Sachs, however, was able, as he took his leave, to extort from the President the consolation of an invitation to breakfast the following morning. "That night I didn't sleep a wink," Sachs remembers. "I was staying at the Carlton Hotel [two blocks north of the White House]. I paced restlessly to and fro in my room or tried to sleep sitting in a chair. There was a small park quite close to the hotel. Three or four times, I believe, between eleven in the evening and seven in the morning, I left the hotel, to the porter's amazement, and went across to the park. There I sat on a bench and meditated. What could I say to get the President on our side in this affair, which was already beginning to look practically hopeless? Quite suddenly, like an inspiration, the right idea came to me. I returned to the hotel, took a shower and shortly afterwards called once more at the White House."
Roosevelt was sitting alone at the breakfast table, in his wheel chair, when Sachs entered the room. The President inquired in an ironical tone:
"What bright idea have you got now? How much time would you like to explain it?"
Dr. Sachs says he replied that he would not take long.
"All I want to do is to tell you a story. During the Napoleonic wars a young American inventor came to the French Emperor and offered to build a fleet of steamships with the help of which Napoleon could, in spite of the uncertain weather, land in England. Ships without sails? This seemed to the great Corsican so impossible that he sent [Robert] Fulton away. In the opinion of the English historian Lord Acton, this is an example of how England was saved by the shortsightedness of an adversary. Had Napoleon shown more imagination and humility at that time, the history of the nineteenth century would have taken a very different course."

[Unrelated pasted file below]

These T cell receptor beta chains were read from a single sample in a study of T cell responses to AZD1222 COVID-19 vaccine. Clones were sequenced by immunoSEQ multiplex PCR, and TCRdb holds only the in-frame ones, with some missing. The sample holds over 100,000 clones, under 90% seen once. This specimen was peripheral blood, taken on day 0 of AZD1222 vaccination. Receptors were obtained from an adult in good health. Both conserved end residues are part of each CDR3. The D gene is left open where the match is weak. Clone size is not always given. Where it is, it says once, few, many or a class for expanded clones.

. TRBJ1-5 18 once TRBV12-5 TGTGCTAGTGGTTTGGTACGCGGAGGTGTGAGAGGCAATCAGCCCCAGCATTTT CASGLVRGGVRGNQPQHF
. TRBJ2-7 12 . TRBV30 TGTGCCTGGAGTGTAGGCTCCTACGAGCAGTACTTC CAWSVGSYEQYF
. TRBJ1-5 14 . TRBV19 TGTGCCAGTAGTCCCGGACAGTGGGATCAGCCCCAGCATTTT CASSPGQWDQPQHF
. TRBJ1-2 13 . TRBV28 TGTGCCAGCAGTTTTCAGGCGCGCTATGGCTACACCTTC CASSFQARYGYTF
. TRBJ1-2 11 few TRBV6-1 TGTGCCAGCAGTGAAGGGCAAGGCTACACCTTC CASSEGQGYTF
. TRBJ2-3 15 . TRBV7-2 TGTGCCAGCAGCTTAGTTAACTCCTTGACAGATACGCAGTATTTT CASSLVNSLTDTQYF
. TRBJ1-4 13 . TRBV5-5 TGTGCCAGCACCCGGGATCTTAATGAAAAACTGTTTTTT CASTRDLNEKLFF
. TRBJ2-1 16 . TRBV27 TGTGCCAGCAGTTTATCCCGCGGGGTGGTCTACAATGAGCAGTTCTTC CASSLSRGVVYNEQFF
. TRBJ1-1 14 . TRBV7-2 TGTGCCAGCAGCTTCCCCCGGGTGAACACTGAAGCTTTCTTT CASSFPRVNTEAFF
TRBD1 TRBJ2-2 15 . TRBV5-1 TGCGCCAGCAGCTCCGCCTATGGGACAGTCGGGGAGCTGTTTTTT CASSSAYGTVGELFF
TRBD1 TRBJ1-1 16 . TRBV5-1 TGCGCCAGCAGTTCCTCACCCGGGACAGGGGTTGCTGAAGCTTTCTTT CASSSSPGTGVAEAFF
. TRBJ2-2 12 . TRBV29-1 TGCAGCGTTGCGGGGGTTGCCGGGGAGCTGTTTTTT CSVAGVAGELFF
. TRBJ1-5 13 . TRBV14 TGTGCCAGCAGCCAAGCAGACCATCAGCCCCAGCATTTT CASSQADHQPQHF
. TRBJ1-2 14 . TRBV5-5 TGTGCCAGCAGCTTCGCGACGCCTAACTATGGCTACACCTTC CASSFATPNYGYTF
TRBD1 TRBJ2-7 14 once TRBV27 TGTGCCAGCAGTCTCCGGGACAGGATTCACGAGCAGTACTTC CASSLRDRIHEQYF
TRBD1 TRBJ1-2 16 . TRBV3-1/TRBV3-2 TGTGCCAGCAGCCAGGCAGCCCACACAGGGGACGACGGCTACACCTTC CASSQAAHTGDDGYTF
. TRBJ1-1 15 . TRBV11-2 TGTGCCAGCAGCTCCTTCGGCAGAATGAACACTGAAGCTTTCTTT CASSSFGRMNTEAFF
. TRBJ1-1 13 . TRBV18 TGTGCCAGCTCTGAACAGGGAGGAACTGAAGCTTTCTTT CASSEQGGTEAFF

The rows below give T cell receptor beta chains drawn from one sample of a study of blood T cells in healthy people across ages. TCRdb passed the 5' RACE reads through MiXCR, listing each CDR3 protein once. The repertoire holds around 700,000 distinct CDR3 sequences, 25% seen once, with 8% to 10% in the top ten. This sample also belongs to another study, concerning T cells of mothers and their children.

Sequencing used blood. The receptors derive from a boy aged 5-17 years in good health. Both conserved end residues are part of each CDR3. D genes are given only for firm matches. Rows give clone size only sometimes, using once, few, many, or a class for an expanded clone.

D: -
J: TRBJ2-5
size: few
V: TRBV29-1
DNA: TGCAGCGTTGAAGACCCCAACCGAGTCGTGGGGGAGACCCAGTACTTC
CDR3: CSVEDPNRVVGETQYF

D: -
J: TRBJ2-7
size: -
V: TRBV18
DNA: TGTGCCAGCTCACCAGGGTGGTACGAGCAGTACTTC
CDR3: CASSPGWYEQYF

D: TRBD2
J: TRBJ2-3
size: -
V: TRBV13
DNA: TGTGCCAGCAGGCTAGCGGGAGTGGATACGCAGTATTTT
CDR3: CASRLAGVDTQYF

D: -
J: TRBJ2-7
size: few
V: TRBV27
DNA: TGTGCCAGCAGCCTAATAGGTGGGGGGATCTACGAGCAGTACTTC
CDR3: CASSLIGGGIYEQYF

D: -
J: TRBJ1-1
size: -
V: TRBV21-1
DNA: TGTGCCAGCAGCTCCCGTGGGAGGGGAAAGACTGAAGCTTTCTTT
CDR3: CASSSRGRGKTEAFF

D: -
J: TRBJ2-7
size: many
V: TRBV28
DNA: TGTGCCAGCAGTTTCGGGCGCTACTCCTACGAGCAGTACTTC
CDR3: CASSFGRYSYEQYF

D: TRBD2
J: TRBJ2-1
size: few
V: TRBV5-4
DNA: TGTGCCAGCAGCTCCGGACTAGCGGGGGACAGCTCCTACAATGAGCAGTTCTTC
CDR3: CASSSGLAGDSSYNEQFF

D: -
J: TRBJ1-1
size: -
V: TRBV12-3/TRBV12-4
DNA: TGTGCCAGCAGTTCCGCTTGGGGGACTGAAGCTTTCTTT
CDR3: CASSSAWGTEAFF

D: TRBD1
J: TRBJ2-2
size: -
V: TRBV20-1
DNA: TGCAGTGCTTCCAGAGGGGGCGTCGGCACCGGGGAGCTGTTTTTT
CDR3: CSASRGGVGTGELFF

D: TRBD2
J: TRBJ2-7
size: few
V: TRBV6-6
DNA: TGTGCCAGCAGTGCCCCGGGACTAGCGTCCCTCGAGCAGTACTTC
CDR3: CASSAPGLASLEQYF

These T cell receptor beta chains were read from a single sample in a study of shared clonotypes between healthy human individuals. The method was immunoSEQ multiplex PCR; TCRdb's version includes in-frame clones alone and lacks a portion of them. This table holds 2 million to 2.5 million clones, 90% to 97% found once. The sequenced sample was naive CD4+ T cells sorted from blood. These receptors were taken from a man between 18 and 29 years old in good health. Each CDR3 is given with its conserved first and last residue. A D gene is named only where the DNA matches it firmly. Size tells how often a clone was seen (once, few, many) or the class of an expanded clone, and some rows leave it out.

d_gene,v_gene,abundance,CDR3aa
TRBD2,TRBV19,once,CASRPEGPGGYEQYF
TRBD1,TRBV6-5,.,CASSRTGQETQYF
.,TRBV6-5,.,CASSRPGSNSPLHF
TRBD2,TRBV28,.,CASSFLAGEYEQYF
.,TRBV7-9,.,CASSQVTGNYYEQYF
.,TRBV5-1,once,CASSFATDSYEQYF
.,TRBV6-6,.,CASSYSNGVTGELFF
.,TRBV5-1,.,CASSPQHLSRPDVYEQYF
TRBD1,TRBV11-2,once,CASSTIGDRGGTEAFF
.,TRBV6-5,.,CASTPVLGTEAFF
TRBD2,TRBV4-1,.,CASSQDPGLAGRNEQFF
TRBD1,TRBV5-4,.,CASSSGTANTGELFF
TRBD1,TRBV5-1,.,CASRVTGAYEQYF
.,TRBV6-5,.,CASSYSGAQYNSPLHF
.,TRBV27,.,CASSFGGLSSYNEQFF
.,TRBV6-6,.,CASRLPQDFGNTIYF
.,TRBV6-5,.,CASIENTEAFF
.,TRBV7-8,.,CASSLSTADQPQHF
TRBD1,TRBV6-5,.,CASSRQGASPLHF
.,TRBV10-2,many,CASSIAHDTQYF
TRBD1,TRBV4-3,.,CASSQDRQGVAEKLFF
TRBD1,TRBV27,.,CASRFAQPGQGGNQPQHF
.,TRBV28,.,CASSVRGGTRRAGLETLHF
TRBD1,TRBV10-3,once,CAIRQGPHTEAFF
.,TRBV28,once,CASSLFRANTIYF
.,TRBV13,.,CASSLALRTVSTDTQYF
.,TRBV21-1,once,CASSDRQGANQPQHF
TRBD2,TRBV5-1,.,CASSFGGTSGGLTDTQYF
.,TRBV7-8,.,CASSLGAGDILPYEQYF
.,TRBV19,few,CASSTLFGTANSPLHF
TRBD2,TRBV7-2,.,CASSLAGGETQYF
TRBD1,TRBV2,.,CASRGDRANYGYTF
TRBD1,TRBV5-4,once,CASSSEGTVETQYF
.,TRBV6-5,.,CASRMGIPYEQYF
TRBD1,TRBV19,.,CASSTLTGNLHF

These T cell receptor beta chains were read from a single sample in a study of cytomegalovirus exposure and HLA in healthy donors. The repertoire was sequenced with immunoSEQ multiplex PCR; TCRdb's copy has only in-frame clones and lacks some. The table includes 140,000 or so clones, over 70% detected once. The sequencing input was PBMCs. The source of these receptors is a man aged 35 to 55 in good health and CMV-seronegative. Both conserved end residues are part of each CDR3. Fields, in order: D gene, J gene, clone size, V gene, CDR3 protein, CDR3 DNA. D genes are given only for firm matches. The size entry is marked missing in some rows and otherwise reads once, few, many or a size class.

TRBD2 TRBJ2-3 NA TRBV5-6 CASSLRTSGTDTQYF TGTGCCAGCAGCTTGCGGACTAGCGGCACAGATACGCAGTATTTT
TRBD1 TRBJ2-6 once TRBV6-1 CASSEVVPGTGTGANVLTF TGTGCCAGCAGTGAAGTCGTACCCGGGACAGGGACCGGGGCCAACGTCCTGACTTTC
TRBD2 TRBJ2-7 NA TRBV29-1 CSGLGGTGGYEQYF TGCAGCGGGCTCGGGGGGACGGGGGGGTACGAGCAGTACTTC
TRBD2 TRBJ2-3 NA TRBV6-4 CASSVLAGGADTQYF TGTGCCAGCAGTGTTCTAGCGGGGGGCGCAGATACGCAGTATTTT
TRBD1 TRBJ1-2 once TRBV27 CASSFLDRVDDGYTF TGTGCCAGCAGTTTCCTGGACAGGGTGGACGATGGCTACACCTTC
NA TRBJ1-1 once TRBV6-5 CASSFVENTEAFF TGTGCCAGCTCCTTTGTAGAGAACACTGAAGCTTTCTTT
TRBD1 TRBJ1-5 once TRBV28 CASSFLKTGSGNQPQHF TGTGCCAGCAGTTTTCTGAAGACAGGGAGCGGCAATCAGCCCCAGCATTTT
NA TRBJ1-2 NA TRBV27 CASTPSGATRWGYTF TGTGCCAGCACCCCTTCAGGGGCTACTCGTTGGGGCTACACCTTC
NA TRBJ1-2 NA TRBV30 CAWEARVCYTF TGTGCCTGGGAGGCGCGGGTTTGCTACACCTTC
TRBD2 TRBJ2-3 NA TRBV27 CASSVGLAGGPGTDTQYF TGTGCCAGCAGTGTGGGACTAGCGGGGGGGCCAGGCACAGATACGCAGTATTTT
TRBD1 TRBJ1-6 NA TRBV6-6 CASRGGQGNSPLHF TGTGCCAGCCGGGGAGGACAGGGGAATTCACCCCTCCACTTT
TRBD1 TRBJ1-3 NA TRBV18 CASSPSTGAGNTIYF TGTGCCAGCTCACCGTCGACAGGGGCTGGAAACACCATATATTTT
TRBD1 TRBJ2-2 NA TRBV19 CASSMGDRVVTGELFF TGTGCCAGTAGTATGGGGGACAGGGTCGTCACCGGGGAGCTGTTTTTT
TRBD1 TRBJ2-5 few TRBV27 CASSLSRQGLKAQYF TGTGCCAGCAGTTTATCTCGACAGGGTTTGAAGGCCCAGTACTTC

After Sachs finished speaking the President remained silent for several minutes. Then he wrote something on a scrap of paper and handed it to the servant who had been waiting at table. The latter soon returned with a parcel which, at Roosevelt's order, he began slowly to unwrap. It contained a bottle of old French brandy of Napoleon's time, which the Roosevelt family had possessed for many years. The President, still maintaining a significant silence, told the man to fill two glasses. Then he raised his own, nodded to Sachs and drank to him.
Next he remarked: "Alex, what you are after is to see that the Nazis don't blow us up?"
It was only then that Roosevelt called in his attaché, [Brigadier] General [Edwin] "Pa" Watson, and addressed him—pointing to the documents Sachs had brought—in words which have since become famous:
"Pa, this requires action!"
- "Papers of Alexander Sachs". Franklin D. Roosevelt Presidential Library and Museum.
- Hailey, Jean R. (1973-06-28). "Alexander Sachs, 79, Prominent Economist, Dies". Washington Post.
- Hakim, Joy (1995). A History of Us: War, Peace and all that Jazz. New York: Oxford University Press. ISBN 0-19-509514-6.
- Robert Jungk, Brighter than a Thousand Suns: The Story of the Men Who Made The Bomb, translated [from the German] by James Cleugh, New York, Grove Press, 1958.